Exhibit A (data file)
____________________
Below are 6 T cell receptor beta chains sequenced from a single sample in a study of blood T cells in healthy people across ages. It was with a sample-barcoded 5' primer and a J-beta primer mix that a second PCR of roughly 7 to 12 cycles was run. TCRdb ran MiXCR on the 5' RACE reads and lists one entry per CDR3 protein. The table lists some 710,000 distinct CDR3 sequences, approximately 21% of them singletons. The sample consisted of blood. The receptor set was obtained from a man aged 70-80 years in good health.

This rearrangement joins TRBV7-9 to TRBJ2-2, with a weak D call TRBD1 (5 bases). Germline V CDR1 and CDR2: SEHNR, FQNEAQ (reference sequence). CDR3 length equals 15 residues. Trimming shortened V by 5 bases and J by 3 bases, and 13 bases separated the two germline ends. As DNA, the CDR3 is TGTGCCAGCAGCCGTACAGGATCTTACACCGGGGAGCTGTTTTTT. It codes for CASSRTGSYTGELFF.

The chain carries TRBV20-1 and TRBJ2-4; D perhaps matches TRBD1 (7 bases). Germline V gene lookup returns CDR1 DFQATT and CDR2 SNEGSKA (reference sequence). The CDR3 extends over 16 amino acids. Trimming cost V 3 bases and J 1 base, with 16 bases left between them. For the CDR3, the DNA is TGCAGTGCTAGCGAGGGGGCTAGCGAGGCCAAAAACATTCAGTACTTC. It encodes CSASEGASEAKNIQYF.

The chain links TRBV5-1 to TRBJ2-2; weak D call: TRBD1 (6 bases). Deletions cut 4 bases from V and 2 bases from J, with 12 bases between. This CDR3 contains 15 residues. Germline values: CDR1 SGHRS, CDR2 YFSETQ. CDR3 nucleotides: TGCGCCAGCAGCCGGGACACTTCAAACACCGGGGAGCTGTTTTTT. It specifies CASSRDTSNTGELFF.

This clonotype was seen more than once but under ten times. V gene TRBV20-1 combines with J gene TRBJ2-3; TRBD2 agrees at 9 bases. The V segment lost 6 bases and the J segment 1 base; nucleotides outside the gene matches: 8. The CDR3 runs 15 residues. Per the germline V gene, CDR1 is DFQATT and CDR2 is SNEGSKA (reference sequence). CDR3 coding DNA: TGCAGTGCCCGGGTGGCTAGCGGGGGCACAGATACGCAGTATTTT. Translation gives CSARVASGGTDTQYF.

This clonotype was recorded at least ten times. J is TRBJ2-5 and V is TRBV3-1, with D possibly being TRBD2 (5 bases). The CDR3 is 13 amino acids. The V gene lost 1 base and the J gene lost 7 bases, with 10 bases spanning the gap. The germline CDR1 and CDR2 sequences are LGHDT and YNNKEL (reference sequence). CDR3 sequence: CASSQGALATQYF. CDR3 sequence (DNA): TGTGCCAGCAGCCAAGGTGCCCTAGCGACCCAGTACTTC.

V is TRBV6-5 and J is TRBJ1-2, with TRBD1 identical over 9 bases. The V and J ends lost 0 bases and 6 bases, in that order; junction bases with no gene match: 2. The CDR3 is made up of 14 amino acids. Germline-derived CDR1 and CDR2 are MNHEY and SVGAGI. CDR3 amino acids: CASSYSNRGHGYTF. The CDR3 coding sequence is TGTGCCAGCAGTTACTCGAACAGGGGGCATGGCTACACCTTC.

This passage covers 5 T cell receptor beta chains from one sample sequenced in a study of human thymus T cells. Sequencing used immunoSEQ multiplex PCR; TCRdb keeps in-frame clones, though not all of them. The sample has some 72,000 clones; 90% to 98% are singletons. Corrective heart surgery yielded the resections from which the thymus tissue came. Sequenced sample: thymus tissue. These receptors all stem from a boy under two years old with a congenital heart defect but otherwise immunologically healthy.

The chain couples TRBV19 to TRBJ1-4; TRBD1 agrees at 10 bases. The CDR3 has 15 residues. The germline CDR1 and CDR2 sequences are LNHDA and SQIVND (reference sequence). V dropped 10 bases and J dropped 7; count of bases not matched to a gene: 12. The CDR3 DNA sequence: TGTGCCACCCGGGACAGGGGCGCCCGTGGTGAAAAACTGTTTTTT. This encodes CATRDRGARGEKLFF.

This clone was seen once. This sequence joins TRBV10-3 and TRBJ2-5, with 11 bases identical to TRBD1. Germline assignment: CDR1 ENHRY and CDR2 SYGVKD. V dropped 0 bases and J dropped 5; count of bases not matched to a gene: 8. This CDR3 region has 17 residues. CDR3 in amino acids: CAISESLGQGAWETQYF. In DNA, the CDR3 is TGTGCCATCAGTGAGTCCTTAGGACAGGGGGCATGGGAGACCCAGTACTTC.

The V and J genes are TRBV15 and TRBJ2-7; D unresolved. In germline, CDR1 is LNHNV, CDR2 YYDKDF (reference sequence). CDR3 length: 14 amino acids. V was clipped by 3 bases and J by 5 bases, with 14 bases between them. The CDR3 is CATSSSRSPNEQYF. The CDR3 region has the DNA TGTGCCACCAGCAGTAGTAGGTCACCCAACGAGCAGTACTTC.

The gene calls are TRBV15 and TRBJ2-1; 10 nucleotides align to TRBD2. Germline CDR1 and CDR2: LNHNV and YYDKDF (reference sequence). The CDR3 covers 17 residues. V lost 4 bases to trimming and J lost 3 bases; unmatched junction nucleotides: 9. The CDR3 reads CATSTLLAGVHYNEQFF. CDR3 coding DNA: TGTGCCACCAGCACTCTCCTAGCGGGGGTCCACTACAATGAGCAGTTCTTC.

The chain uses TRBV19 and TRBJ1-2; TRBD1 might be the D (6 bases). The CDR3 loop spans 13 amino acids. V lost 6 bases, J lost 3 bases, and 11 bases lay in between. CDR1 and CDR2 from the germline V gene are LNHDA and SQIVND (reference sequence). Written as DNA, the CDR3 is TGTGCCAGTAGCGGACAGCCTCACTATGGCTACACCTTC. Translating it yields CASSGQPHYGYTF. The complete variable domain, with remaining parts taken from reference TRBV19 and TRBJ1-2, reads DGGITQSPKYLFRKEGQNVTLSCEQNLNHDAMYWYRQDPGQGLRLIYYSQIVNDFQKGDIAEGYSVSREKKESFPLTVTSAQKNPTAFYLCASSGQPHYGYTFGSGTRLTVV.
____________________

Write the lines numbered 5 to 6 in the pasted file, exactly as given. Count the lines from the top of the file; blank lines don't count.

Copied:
This clonotype was seen more than once but under ten times. V gene TRBV20-1 combines with J gene TRBJ2-3; TRBD2 agrees at 9 bases. The V segment lost 6 bases and the J segment 1 base; nucleotides outside the gene matches: 8. The CDR3 runs 15 residues. Per the germline V gene, CDR1 is DFQATT and CDR2 is SNEGSKA (reference sequence). CDR3 coding DNA: TGCAGTGCCCGGGTGGCTAGCGGGGGCACAGATACGCAGTATTTT. Translation gives CSARVASGGTDTQYF.

This clonotype was recorded at least ten times. J is TRBJ2-5 and V is TRBV3-1, with D possibly being TRBD2 (5 bases). The CDR3 is 13 amino acids. The V gene lost 1 base and the J gene lost 7 bases, with 10 bases spanning the gap. The germline CDR1 and CDR2 sequences are LGHDT and YNNKEL (reference sequence). CDR3 sequence: CASSQGALATQYF. CDR3 sequence (DNA): TGTGCCAGCAGCCAAGGTGCCCTAGCGACCCAGTACTTC.